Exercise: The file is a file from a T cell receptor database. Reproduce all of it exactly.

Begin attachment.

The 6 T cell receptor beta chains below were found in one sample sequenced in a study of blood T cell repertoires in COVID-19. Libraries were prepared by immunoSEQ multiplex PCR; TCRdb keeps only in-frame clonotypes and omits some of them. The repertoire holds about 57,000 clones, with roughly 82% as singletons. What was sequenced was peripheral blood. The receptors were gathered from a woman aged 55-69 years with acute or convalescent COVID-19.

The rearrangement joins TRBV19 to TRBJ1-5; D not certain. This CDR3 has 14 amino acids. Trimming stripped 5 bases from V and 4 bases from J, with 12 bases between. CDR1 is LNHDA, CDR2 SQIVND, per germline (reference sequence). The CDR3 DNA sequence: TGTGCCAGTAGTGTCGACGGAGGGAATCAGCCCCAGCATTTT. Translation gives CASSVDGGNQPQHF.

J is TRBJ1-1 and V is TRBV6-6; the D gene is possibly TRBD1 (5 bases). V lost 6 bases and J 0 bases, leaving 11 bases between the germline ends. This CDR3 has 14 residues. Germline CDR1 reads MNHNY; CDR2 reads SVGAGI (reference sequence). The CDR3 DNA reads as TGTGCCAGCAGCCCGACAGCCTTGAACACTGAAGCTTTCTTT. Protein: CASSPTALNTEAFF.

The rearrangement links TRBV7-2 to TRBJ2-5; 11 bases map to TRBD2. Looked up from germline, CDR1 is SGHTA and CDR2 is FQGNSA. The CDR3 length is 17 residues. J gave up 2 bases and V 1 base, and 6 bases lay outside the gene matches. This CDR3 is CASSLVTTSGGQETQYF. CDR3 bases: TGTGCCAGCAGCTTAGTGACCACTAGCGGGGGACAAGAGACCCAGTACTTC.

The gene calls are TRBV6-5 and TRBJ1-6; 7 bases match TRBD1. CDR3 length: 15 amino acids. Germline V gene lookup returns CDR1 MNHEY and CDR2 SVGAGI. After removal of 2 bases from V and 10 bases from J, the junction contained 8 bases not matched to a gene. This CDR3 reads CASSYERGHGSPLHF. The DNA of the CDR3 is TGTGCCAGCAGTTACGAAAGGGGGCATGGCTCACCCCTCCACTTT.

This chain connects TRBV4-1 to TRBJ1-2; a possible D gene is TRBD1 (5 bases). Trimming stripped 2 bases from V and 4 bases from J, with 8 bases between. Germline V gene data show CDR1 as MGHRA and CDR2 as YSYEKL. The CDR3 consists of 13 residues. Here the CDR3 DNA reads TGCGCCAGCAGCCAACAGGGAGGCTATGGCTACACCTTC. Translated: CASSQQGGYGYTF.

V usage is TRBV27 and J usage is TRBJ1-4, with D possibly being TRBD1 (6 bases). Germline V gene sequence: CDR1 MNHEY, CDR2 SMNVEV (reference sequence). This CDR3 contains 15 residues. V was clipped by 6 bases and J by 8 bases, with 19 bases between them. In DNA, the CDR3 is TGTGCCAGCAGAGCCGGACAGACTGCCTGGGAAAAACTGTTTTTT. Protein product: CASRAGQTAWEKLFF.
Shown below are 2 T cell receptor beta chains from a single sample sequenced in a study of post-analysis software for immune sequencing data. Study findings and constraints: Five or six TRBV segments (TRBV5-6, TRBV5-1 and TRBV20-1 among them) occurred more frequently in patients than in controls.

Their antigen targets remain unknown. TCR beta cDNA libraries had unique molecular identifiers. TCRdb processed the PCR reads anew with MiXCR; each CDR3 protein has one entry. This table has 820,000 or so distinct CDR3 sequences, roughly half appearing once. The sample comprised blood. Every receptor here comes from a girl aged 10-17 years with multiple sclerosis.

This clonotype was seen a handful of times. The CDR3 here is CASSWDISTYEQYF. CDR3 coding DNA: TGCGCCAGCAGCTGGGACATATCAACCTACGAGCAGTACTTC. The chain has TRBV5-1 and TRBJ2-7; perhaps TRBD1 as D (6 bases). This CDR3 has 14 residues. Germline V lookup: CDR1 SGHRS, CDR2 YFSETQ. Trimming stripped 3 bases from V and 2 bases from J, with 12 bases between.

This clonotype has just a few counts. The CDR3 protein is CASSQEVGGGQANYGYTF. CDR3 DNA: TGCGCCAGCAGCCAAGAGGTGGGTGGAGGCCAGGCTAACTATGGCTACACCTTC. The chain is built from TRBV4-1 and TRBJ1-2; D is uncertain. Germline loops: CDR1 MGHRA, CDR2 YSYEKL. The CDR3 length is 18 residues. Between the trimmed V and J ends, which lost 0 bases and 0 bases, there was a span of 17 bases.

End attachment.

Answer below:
The 6 T cell receptor beta chains below were found in one sample sequenced in a study of blood T cell repertoires in COVID-19. Libraries were prepared by immunoSEQ multiplex PCR; TCRdb keeps only in-frame clonotypes and omits some of them. The repertoire holds about 57,000 clones, with roughly 82% as singletons. What was sequenced was peripheral blood. The receptors were gathered from a woman aged 55-69 years with acute or convalescent COVID-19.

The rearrangement joins TRBV19 to TRBJ1-5; D not certain. This CDR3 has 14 amino acids. Trimming stripped 5 bases from V and 4 bases from J, with 12 bases between. CDR1 is LNHDA, CDR2 SQIVND, per germline (reference sequence). The CDR3 DNA sequence: TGTGCCAGTAGTGTCGACGGAGGGAATCAGCCCCAGCATTTT. Translation gives CASSVDGGNQPQHF.

J is TRBJ1-1 and V is TRBV6-6; the D gene is possibly TRBD1 (5 bases). V lost 6 bases and J 0 bases, leaving 11 bases between the germline ends. This CDR3 has 14 residues. Germline CDR1 reads MNHNY; CDR2 reads SVGAGI (reference sequence). The CDR3 DNA reads as TGTGCCAGCAGCCCGACAGCCTTGAACACTGAAGCTTTCTTT. Protein: CASSPTALNTEAFF.

The rearrangement links TRBV7-2 to TRBJ2-5; 11 bases map to TRBD2. Looked up from germline, CDR1 is SGHTA and CDR2 is FQGNSA. The CDR3 length is 17 residues. J gave up 2 bases and V 1 base, and 6 bases lay outside the gene matches. This CDR3 is CASSLVTTSGGQETQYF. CDR3 bases: TGTGCCAGCAGCTTAGTGACCACTAGCGGGGGACAAGAGACCCAGTACTTC.

The gene calls are TRBV6-5 and TRBJ1-6; 7 bases match TRBD1. CDR3 length: 15 amino acids. Germline V gene lookup returns CDR1 MNHEY and CDR2 SVGAGI. After removal of 2 bases from V and 10 bases from J, the junction contained 8 bases not matched to a gene. This CDR3 reads CASSYERGHGSPLHF. The DNA of the CDR3 is TGTGCCAGCAGTTACGAAAGGGGGCATGGCTCACCCCTCCACTTT.

This chain connects TRBV4-1 to TRBJ1-2; a possible D gene is TRBD1 (5 bases). Trimming stripped 2 bases from V and 4 bases from J, with 8 bases between. Germline V gene data show CDR1 as MGHRA and CDR2 as YSYEKL. The CDR3 consists of 13 residues. Here the CDR3 DNA reads TGCGCCAGCAGCCAACAGGGAGGCTATGGCTACACCTTC. Translated: CASSQQGGYGYTF.

V usage is TRBV27 and J usage is TRBJ1-4, with D possibly being TRBD1 (6 bases). Germline V gene sequence: CDR1 MNHEY, CDR2 SMNVEV (reference sequence). This CDR3 contains 15 residues. V was clipped by 6 bases and J by 8 bases, with 19 bases between them. In DNA, the CDR3 is TGTGCCAGCAGAGCCGGACAGACTGCCTGGGAAAAACTGTTTTTT. Protein product: CASRAGQTAWEKLFF.
Shown below are 2 T cell receptor beta chains from a single sample sequenced in a study of post-analysis software for immune sequencing data. Study findings and constraints: Five or six TRBV segments (TRBV5-6, TRBV5-1 and TRBV20-1 among them) occurred more frequently in patients than in controls.

Their antigen targets remain unknown. TCR beta cDNA libraries had unique molecular identifiers. TCRdb processed the PCR reads anew with MiXCR; each CDR3 protein has one entry. This table has 820,000 or so distinct CDR3 sequences, roughly half appearing once. The sample comprised blood. Every receptor here comes from a girl aged 10-17 years with multiple sclerosis.

This clonotype was seen a handful of times. The CDR3 here is CASSWDISTYEQYF. CDR3 coding DNA: TGCGCCAGCAGCTGGGACATATCAACCTACGAGCAGTACTTC. The chain has TRBV5-1 and TRBJ2-7; perhaps TRBD1 as D (6 bases). This CDR3 has 14 residues. Germline V lookup: CDR1 SGHRS, CDR2 YFSETQ. Trimming stripped 3 bases from V and 2 bases from J, with 12 bases between.

This clonotype has just a few counts. The CDR3 protein is CASSQEVGGGQANYGYTF. CDR3 DNA: TGCGCCAGCAGCCAAGAGGTGGGTGGAGGCCAGGCTAACTATGGCTACACCTTC. The chain is built from TRBV4-1 and TRBJ1-2; D is uncertain. Germline loops: CDR1 MGHRA, CDR2 YSYEKL. The CDR3 length is 18 residues. Between the trimmed V and J ends, which lost 0 bases and 0 bases, there was a span of 17 bases.